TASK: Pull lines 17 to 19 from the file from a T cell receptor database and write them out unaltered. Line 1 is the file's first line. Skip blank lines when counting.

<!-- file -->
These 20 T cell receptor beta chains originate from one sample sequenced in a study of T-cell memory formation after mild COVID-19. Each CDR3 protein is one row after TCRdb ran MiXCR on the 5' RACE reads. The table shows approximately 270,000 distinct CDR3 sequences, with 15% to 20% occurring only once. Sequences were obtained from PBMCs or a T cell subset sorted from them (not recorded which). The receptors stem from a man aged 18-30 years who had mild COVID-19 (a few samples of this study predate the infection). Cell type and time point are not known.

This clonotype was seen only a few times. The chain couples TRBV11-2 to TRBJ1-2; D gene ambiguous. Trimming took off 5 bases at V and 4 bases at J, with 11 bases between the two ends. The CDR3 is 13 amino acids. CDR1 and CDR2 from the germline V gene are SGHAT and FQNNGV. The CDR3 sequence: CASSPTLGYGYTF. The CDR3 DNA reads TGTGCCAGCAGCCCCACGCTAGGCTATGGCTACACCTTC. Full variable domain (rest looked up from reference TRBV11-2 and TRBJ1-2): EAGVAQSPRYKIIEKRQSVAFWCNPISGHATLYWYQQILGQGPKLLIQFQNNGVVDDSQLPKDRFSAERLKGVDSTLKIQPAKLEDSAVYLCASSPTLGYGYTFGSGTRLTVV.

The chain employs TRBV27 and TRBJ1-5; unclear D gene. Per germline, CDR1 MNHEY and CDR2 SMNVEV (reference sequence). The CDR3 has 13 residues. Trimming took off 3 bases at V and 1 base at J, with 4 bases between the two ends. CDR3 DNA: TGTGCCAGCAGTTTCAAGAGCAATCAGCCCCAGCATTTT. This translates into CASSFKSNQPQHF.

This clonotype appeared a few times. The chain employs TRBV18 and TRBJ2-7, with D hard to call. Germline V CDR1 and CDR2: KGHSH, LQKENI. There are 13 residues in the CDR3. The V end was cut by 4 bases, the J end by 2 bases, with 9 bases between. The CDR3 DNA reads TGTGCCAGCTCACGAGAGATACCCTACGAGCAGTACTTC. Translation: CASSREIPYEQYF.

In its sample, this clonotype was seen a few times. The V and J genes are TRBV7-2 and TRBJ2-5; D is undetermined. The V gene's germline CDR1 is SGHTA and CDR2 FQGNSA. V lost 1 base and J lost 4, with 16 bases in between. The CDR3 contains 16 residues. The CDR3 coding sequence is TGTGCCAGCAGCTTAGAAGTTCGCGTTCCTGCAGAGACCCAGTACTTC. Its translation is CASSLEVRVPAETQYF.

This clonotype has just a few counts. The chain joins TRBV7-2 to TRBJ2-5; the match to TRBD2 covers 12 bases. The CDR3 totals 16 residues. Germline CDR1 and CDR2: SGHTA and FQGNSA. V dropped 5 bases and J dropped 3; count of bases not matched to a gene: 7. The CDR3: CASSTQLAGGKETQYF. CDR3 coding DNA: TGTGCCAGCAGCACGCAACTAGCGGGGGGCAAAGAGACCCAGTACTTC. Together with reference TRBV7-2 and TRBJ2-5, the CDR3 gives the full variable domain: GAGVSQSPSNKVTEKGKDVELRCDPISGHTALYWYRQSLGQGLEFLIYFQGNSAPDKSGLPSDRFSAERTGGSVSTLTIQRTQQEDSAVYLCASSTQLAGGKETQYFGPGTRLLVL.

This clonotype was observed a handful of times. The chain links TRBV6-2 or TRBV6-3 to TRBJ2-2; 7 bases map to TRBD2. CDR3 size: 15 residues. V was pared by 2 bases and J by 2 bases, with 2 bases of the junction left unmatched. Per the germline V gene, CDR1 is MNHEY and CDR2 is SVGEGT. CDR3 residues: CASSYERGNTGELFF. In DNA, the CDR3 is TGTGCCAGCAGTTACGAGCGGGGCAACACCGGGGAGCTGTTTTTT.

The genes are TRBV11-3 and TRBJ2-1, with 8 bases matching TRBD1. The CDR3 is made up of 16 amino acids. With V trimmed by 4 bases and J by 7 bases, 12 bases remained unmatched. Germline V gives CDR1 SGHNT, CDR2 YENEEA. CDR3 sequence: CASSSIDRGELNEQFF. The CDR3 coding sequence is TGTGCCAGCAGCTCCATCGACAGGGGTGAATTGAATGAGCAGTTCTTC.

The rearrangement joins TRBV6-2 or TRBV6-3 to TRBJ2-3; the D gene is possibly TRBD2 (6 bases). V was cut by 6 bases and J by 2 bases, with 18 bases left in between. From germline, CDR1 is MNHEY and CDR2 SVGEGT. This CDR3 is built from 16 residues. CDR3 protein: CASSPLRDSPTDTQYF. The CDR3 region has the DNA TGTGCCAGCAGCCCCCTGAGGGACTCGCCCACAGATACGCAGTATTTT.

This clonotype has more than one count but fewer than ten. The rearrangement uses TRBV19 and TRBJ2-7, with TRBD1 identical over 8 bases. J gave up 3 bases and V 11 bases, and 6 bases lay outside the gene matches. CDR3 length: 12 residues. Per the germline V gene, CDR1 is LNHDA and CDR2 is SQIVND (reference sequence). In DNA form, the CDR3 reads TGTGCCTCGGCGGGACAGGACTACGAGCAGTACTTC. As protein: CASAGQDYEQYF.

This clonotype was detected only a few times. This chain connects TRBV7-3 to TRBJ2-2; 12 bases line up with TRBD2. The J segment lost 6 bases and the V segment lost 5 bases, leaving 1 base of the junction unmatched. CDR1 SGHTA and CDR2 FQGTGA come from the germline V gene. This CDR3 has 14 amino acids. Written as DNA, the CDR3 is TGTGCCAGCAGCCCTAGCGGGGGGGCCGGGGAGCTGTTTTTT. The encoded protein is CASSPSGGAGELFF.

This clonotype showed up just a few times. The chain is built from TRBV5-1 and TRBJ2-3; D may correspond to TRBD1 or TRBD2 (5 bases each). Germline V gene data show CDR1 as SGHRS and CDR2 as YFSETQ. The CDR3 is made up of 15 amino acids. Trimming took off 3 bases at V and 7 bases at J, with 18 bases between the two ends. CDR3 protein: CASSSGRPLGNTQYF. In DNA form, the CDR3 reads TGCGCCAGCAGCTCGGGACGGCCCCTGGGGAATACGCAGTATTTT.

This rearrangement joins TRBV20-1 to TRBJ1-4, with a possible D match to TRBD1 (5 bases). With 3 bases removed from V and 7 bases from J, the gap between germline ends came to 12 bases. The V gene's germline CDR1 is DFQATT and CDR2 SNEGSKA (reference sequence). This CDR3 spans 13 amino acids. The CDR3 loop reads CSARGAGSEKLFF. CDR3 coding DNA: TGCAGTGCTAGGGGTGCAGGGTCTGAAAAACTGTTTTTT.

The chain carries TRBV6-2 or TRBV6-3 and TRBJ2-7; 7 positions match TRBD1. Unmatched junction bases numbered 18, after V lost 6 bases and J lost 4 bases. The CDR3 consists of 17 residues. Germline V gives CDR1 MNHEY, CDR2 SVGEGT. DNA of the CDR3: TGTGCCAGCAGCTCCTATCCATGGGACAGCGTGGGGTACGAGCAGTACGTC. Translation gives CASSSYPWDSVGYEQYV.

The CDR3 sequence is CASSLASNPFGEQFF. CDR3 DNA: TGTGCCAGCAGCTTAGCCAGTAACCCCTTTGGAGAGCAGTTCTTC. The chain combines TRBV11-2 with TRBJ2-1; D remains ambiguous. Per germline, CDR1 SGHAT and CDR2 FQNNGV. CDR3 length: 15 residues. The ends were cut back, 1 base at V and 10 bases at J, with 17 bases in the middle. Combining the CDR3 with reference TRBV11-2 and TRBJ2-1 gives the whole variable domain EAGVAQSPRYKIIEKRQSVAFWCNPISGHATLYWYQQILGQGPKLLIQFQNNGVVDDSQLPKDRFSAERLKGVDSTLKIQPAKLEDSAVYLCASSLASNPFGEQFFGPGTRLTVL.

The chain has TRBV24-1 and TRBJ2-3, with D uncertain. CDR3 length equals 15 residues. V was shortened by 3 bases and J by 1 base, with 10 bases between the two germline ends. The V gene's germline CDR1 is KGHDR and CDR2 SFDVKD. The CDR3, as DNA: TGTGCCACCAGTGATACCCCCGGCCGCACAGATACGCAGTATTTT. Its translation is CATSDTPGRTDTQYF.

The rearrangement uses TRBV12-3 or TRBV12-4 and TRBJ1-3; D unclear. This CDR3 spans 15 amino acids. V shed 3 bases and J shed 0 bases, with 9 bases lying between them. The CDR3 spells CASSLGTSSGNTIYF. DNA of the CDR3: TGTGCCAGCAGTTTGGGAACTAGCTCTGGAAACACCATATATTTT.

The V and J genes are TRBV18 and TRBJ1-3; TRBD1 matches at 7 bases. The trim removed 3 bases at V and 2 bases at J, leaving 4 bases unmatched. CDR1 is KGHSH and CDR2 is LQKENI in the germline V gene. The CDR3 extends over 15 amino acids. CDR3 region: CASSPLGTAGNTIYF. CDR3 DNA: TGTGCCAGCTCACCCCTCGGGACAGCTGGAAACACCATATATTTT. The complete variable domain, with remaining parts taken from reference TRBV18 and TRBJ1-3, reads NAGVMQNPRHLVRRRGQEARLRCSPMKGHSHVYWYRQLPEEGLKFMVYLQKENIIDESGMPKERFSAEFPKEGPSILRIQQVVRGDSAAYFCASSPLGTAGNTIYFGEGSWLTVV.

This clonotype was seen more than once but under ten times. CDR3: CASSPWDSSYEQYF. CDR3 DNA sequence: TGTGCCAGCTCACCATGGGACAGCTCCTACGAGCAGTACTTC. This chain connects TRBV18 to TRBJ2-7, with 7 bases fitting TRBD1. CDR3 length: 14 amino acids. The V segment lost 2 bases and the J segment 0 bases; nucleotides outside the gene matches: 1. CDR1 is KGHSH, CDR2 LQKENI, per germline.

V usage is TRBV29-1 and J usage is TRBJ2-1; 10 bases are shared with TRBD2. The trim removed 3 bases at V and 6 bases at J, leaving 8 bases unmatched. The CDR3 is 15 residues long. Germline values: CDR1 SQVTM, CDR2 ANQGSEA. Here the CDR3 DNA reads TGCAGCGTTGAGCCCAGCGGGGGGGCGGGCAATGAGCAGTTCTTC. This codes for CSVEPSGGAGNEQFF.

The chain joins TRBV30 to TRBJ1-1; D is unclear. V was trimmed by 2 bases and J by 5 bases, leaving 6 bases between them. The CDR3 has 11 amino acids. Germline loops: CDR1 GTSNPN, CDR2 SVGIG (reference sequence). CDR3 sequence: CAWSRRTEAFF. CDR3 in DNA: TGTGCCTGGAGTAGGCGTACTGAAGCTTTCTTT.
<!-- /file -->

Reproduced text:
The rearrangement uses TRBV12-3 or TRBV12-4 and TRBJ1-3; D unclear. This CDR3 spans 15 amino acids. V shed 3 bases and J shed 0 bases, with 9 bases lying between them. The CDR3 spells CASSLGTSSGNTIYF. DNA of the CDR3: TGTGCCAGCAGTTTGGGAACTAGCTCTGGAAACACCATATATTTT.

The V and J genes are TRBV18 and TRBJ1-3; TRBD1 matches at 7 bases. The trim removed 3 bases at V and 2 bases at J, leaving 4 bases unmatched. CDR1 is KGHSH and CDR2 is LQKENI in the germline V gene. The CDR3 extends over 15 amino acids. CDR3 region: CASSPLGTAGNTIYF. CDR3 DNA: TGTGCCAGCTCACCCCTCGGGACAGCTGGAAACACCATATATTTT. The complete variable domain, with remaining parts taken from reference TRBV18 and TRBJ1-3, reads NAGVMQNPRHLVRRRGQEARLRCSPMKGHSHVYWYRQLPEEGLKFMVYLQKENIIDESGMPKERFSAEFPKEGPSILRIQQVVRGDSAAYFCASSPLGTAGNTIYFGEGSWLTVV.

This clonotype was seen more than once but under ten times. CDR3: CASSPWDSSYEQYF. CDR3 DNA sequence: TGTGCCAGCTCACCATGGGACAGCTCCTACGAGCAGTACTTC. This chain connects TRBV18 to TRBJ2-7, with 7 bases fitting TRBD1. CDR3 length: 14 amino acids. The V segment lost 2 bases and the J segment 0 bases; nucleotides outside the gene matches: 1. CDR1 is KGHSH, CDR2 LQKENI, per germline.